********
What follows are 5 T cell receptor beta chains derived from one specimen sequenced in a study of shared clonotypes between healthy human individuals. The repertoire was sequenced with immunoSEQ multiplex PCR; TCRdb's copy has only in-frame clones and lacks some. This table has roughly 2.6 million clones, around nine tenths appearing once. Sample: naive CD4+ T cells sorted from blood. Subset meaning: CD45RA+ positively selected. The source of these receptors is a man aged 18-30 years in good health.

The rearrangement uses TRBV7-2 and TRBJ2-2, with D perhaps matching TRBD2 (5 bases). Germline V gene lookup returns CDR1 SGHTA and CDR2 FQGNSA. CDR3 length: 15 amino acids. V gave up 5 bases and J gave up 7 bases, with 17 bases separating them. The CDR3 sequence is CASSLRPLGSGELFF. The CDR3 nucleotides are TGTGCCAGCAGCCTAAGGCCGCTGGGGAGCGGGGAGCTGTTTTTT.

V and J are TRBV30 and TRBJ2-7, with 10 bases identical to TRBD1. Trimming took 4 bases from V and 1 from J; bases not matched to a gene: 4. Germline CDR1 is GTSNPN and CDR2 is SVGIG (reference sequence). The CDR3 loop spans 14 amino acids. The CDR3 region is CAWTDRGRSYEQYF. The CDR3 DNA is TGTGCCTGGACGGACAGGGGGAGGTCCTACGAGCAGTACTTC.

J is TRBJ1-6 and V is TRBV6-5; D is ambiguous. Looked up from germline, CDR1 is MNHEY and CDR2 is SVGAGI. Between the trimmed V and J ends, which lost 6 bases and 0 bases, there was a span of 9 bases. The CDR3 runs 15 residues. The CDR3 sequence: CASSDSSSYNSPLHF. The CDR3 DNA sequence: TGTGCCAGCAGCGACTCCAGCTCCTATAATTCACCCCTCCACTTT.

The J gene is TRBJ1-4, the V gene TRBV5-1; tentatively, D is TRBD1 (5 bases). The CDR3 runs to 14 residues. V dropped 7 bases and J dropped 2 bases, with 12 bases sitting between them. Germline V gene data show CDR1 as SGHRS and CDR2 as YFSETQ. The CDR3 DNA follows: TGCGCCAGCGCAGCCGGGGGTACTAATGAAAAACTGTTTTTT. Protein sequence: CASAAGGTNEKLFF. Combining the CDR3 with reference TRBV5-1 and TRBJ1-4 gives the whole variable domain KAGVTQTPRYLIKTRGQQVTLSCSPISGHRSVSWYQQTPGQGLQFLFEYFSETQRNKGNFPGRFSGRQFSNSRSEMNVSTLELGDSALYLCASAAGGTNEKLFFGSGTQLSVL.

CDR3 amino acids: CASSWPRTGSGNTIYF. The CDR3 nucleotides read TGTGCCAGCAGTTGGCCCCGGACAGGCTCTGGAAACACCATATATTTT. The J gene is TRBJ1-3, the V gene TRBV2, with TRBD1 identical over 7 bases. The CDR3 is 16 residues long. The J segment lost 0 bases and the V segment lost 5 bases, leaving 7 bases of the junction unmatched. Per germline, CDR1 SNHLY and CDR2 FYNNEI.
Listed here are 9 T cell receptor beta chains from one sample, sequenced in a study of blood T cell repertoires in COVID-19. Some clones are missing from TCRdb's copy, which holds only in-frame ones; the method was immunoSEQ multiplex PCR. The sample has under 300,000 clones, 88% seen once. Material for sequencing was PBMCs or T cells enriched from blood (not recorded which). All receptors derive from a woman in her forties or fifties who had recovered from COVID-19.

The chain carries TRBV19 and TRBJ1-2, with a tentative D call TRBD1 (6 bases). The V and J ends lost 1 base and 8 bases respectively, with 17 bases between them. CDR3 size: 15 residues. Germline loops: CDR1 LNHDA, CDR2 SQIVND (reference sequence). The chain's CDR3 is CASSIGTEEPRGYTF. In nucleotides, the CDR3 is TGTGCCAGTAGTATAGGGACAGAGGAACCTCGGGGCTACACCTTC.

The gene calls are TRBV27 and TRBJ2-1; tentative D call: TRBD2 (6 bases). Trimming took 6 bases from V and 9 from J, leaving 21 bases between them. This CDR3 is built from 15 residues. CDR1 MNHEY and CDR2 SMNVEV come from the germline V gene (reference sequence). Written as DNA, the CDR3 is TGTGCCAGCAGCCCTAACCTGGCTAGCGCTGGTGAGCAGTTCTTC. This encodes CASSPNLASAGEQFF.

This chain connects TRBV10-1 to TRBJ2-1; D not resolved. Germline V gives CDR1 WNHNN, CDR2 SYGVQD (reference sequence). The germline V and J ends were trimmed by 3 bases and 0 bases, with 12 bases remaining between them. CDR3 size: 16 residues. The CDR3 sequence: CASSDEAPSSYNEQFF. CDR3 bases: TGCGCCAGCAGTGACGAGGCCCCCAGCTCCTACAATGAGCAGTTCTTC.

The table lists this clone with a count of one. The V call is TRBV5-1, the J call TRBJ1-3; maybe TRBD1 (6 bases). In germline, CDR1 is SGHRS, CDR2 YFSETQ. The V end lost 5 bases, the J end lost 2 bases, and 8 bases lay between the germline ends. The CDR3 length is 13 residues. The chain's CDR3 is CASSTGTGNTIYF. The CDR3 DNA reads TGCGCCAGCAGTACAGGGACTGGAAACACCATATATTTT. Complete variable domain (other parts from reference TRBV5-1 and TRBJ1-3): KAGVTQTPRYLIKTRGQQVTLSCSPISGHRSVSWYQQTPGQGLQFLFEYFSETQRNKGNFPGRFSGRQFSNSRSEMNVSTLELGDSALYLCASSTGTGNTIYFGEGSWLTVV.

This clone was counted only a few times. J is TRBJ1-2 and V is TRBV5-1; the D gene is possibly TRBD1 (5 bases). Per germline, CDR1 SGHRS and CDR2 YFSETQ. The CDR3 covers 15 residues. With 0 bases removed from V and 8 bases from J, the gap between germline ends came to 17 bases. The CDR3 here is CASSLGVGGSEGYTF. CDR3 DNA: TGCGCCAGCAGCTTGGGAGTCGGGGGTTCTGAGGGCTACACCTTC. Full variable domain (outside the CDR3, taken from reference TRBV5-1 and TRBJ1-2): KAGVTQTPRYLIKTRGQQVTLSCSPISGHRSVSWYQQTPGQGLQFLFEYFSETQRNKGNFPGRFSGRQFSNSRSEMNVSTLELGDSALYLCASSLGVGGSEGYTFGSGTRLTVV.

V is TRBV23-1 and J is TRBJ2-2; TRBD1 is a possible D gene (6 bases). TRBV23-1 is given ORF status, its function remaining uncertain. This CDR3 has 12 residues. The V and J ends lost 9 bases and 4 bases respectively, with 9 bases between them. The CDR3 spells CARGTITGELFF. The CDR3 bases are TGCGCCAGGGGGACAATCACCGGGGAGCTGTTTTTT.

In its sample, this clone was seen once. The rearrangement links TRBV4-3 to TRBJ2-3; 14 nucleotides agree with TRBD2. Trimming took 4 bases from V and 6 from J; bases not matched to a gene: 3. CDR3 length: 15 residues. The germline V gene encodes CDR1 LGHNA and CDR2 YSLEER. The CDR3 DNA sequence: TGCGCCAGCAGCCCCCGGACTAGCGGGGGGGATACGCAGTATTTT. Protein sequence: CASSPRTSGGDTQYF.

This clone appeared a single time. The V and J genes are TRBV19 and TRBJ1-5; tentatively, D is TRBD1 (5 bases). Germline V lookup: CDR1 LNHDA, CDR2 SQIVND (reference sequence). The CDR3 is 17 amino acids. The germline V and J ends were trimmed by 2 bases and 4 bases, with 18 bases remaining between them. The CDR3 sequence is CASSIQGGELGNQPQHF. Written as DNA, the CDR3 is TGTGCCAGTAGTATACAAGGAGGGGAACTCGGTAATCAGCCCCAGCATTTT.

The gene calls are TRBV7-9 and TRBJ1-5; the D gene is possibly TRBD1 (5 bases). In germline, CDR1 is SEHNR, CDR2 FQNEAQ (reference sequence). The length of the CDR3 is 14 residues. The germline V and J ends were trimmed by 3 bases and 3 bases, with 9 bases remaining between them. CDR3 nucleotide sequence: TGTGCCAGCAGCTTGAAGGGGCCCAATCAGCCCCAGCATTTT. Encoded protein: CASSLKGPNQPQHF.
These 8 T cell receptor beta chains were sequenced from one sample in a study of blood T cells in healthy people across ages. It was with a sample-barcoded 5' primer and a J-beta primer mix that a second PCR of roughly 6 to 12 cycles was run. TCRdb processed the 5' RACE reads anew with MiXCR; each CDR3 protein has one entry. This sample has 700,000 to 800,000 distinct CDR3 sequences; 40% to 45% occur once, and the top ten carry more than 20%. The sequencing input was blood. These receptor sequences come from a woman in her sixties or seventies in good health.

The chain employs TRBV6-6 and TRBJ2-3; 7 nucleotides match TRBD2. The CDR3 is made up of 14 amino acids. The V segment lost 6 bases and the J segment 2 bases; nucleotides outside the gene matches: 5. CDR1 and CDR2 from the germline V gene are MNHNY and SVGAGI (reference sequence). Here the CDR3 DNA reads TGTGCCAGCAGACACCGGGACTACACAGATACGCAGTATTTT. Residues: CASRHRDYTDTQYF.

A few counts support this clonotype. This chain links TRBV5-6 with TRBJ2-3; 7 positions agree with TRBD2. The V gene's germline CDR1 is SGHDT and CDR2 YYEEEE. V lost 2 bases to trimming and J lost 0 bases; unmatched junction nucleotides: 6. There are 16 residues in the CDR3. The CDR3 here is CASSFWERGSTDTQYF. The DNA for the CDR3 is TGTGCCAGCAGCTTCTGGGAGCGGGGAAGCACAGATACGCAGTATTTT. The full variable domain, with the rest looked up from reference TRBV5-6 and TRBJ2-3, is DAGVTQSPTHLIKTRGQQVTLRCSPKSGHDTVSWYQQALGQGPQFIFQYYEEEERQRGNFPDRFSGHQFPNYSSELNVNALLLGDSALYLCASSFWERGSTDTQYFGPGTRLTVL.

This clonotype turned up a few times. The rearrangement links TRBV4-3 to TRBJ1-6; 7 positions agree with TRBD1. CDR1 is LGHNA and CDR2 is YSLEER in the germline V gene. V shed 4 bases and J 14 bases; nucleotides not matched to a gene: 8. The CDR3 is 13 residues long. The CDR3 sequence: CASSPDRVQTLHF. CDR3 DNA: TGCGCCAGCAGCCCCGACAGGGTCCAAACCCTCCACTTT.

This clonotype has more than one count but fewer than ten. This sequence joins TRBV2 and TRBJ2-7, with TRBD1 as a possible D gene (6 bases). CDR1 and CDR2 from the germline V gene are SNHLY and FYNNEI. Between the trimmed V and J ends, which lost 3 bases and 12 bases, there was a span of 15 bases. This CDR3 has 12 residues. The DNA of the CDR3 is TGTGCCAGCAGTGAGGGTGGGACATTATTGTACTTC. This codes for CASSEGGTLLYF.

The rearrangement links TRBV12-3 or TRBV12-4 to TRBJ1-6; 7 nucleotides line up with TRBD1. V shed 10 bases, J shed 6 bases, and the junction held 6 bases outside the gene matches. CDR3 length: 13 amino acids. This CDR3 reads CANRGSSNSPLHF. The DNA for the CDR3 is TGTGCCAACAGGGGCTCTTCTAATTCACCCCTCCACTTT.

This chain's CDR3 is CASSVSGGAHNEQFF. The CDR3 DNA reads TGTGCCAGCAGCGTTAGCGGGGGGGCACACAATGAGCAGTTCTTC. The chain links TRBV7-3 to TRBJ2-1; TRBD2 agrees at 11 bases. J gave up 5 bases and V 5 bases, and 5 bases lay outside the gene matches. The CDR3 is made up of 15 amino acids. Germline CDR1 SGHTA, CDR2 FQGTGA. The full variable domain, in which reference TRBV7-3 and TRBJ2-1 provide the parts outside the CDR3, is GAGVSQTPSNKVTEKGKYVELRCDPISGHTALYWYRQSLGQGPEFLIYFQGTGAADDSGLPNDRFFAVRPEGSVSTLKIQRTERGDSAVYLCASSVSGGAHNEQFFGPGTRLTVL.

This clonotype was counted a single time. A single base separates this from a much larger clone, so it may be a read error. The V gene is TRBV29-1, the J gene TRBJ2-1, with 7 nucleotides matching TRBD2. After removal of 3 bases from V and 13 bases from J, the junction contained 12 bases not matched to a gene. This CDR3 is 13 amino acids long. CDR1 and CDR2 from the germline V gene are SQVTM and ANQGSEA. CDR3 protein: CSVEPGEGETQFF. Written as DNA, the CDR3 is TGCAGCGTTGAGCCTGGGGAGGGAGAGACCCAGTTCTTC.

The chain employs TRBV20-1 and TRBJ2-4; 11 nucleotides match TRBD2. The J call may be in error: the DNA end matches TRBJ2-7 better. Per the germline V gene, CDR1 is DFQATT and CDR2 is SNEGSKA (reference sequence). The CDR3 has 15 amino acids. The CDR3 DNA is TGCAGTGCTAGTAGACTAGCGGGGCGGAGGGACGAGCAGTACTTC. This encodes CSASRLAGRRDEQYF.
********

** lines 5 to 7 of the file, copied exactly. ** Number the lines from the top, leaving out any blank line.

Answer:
The J gene is TRBJ1-4, the V gene TRBV5-1; tentatively, D is TRBD1 (5 bases). The CDR3 runs to 14 residues. V dropped 7 bases and J dropped 2 bases, with 12 bases sitting between them. Germline V gene data show CDR1 as SGHRS and CDR2 as YFSETQ. The CDR3 DNA follows: TGCGCCAGCGCAGCCGGGGGTACTAATGAAAAACTGTTTTTT. Protein sequence: CASAAGGTNEKLFF. Combining the CDR3 with reference TRBV5-1 and TRBJ1-4 gives the whole variable domain KAGVTQTPRYLIKTRGQQVTLSCSPISGHRSVSWYQQTPGQGLQFLFEYFSETQRNKGNFPGRFSGRQFSNSRSEMNVSTLELGDSALYLCASAAGGTNEKLFFGSGTQLSVL.

CDR3 amino acids: CASSWPRTGSGNTIYF. The CDR3 nucleotides read TGTGCCAGCAGTTGGCCCCGGACAGGCTCTGGAAACACCATATATTTT. The J gene is TRBJ1-3, the V gene TRBV2, with TRBD1 identical over 7 bases. The CDR3 is 16 residues long. The J segment lost 0 bases and the V segment lost 5 bases, leaving 7 bases of the junction unmatched. Per germline, CDR1 SNHLY and CDR2 FYNNEI.
Listed here are 9 T cell receptor beta chains from one sample, sequenced in a study of blood T cell repertoires in COVID-19. Some clones are missing from TCRdb's copy, which holds only in-frame ones; the method was immunoSEQ multiplex PCR. The sample has under 300,000 clones, 88% seen once. Material for sequencing was PBMCs or T cells enriched from blood (not recorded which). All receptors derive from a woman in her forties or fifties who had recovered from COVID-19.